attention should
be paid to that input word.
All the weights
sum up to 1 and are
used to compute a
weighted average
of the last hidden layers
generated after processing
each of the inputted words.
We’ll take that weighted average
and input it into the softmax
layer along with the last hidden
layer from the current step
of the decoder.
So let’s see what our model
generates for this article
after training.
All right, we’ve got this
headline generated beautifully.
And let’s do it once more
for a different article.
Couldn’t have said
it better myself.
So, to break it down, we can
use [? retrained ?] word vectors
using a model like GloVe easily
to avoid having to create them
ourselves.
To generate an output sequence
of words given an input
sequence of words, we use
a neural encoder decoder
architecture.
And by adding an attention
mechanism to our decoder,
it can help it decide what
is the most relevant token
to focus on when
generating new text.
The winner of the coding
challenge from the last video
is Jie Xun See.
He wrote an AI composer
in 100 lines of code.
Last week’s challenge
was non-trivial
and he managed to get
a working demo up.
So definitely
check out his repo.
Wizard of the week.
The coding challenge
for this video
is to use a sequence
to sequence model
with Keras to summarize
a piece of text.
Post your GitHub
link in the comments
and I’ll announce the
winner next video.
Please subscribe for more
programming videos and for now,
I’ve got to remember
to pay attention.
So thanks for watching.

100 thoughts on “How to Make a Text Summarizer – Intro to Deep Learning #10

  • Wow, great presentation! I've been working on something like this for a long time. Amazing to see you analyze the problem, and talk through a solution in just a few minutes.

    Now, what I think humanity really needs is to recognize claim statements and evidentiary statements linked to the claims, to create Argument instances, and summary representations of Arguments. We need this for machine reasoning. An argument/reason summary service would be very useful in many ways, including machine/human dialog, shared persistent argument web networks for ubiquitous understanding applications within and across knowledge domains. We should be referring to arguments already refined and elaborated, instead of recreating them from scratch all the time. This will allow us to save the work of others over time, and also to preserve the work of others in very accessible formats.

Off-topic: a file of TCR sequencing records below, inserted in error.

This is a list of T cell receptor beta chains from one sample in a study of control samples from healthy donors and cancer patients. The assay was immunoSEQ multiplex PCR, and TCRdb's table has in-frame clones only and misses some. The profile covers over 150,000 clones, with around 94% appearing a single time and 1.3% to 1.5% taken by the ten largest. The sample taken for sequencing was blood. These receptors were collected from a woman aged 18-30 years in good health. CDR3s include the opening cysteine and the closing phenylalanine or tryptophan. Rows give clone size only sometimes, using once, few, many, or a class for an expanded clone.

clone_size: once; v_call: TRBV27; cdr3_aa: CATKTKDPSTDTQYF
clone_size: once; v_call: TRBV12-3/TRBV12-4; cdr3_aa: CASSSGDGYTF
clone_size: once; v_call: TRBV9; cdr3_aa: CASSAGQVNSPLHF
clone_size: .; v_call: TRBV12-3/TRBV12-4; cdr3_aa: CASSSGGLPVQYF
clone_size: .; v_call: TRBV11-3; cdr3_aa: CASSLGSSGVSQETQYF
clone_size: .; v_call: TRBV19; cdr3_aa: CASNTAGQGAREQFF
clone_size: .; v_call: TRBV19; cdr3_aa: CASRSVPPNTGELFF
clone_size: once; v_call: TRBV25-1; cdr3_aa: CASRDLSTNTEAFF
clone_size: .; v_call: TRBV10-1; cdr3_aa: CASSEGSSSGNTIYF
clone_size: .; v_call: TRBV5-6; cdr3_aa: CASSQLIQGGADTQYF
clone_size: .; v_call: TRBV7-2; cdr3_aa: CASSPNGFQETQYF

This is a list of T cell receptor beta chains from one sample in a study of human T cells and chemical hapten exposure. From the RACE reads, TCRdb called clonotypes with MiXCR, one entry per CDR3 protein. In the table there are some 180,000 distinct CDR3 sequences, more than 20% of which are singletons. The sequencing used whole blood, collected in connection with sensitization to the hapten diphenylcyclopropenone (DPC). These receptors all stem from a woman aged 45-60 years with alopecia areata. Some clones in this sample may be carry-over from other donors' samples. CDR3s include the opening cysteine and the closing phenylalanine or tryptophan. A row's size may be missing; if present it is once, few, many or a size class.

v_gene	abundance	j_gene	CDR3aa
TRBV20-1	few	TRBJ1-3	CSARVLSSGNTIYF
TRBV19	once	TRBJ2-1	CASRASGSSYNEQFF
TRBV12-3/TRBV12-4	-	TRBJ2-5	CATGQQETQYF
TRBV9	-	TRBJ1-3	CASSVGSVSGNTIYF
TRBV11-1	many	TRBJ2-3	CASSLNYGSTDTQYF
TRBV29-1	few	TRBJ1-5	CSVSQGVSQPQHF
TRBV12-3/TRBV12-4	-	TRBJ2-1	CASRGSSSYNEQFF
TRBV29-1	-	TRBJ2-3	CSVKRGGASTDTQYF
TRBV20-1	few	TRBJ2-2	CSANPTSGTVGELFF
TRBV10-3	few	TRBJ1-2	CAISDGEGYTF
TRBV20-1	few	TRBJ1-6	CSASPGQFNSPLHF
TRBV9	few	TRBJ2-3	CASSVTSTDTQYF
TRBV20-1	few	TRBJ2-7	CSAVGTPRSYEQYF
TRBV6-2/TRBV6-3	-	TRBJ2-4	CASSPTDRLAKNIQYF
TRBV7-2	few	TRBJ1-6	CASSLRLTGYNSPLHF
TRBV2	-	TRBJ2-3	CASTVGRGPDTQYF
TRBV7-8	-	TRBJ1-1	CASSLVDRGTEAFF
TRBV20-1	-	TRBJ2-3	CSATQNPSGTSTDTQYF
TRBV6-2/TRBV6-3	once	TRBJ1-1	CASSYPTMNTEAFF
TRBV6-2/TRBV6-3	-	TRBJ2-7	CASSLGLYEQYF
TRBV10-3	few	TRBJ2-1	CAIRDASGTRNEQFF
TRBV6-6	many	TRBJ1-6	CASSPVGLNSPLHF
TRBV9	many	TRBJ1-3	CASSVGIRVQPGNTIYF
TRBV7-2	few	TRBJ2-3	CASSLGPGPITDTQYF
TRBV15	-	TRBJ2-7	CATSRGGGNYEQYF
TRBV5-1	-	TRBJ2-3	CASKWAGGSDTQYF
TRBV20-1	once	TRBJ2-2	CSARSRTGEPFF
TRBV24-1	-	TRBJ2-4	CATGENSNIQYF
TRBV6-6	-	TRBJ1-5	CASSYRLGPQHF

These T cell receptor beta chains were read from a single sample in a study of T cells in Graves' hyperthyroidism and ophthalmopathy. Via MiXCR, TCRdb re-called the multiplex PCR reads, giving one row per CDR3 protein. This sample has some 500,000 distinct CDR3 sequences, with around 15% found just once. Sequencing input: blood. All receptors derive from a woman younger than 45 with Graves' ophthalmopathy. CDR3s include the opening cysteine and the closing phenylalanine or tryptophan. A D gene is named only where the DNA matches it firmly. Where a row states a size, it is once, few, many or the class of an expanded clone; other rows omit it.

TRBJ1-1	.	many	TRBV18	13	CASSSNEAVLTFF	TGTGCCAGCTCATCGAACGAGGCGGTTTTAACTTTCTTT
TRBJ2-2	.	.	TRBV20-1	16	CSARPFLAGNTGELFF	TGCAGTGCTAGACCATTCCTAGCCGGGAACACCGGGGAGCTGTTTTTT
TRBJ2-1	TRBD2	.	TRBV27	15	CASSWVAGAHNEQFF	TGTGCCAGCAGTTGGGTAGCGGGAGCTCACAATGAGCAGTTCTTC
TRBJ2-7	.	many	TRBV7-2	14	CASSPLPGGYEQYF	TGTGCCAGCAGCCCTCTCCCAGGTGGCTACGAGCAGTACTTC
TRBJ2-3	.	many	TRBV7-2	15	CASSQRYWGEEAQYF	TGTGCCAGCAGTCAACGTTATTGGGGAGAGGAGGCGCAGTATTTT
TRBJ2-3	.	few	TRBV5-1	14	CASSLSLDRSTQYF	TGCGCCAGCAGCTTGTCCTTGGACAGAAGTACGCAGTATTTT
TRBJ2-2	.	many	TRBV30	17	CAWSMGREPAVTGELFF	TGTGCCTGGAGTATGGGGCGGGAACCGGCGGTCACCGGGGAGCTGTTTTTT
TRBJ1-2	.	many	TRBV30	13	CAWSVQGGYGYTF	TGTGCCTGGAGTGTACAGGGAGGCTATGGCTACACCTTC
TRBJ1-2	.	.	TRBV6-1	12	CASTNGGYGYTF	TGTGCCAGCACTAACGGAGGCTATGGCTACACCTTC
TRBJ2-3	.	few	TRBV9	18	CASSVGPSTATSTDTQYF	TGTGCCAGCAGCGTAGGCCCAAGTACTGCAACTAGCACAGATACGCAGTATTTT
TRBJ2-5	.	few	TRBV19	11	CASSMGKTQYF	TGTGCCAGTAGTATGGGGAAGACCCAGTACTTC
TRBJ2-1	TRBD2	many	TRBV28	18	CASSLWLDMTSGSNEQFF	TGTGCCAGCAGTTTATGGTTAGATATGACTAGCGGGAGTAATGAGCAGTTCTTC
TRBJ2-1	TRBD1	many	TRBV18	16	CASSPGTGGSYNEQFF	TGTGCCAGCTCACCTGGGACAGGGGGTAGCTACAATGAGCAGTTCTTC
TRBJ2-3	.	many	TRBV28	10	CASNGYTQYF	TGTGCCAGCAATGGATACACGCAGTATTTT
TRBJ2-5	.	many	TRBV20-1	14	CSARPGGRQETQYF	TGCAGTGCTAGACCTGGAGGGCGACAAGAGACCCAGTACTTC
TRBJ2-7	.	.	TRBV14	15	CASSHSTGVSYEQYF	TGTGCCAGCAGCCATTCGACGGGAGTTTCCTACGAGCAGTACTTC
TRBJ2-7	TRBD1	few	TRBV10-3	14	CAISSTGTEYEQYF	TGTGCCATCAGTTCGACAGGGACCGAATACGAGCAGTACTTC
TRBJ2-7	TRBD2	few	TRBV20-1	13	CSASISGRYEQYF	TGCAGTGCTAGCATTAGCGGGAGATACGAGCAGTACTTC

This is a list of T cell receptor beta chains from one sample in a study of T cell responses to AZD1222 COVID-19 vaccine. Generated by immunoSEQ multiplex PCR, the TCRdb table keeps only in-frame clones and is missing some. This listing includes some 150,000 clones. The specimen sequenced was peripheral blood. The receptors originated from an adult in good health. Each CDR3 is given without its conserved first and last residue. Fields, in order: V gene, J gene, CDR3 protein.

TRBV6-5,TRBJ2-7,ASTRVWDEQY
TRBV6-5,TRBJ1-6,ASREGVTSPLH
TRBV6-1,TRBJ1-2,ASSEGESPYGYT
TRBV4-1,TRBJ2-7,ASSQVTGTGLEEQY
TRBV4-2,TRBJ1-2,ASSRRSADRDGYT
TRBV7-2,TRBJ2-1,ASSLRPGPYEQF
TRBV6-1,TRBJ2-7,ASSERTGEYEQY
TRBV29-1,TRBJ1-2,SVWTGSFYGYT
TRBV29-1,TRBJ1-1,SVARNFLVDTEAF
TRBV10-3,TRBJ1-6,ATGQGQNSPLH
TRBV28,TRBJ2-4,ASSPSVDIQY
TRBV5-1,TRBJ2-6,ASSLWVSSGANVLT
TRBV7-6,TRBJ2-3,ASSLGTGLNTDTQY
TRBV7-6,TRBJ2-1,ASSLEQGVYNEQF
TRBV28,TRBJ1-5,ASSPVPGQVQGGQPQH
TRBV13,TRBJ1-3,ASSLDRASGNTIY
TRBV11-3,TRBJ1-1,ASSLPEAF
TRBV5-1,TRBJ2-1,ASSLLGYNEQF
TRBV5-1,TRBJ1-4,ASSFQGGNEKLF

Arguments are everywhere text is. Evaluating well-formed or properly structured arguments in software should be relatively easy if we can interactively(?) detect and summarize claims, evidence, and reasons in text. Can you make this happen?? A feedback loop with readers/writers is necessary to build the "truth data" set for a number of styles of writing, and to give people instant utility and to build a web of trust (probably block chain-based). A growing, animated web of arguments backed with real text and dialog would be a new step for humanity.

    Defining and handling context is a big problem. Definitions, Assumptions, Logical rules & fallacies, are included in the context problem. I think they are solved with protocols and amendments.

  • I have little knowledge in data mining. I am studying now. I want to make a project of extracting different language from hinglish text. How can I start? Please help me

  • Hey Siraj!
    I really enjoy watching your Videos!
    But can you make more Videos about how to create your own Datasets, and how to use them? This would be great since in all your Videos the Datasets are already given and its hard to aply the Tutorials for your own ideas…
    Thanks!

  • Hello Siraj, i am fan of yours ,you really motivated me to dig deep in ML and i am currently working on a problem, i need suggestions of yours on that, i have been given dataset of companies description and i have to find from companies description, which companies are providing consultancy and which are not, suggest me approaches that will perform very good on this problem,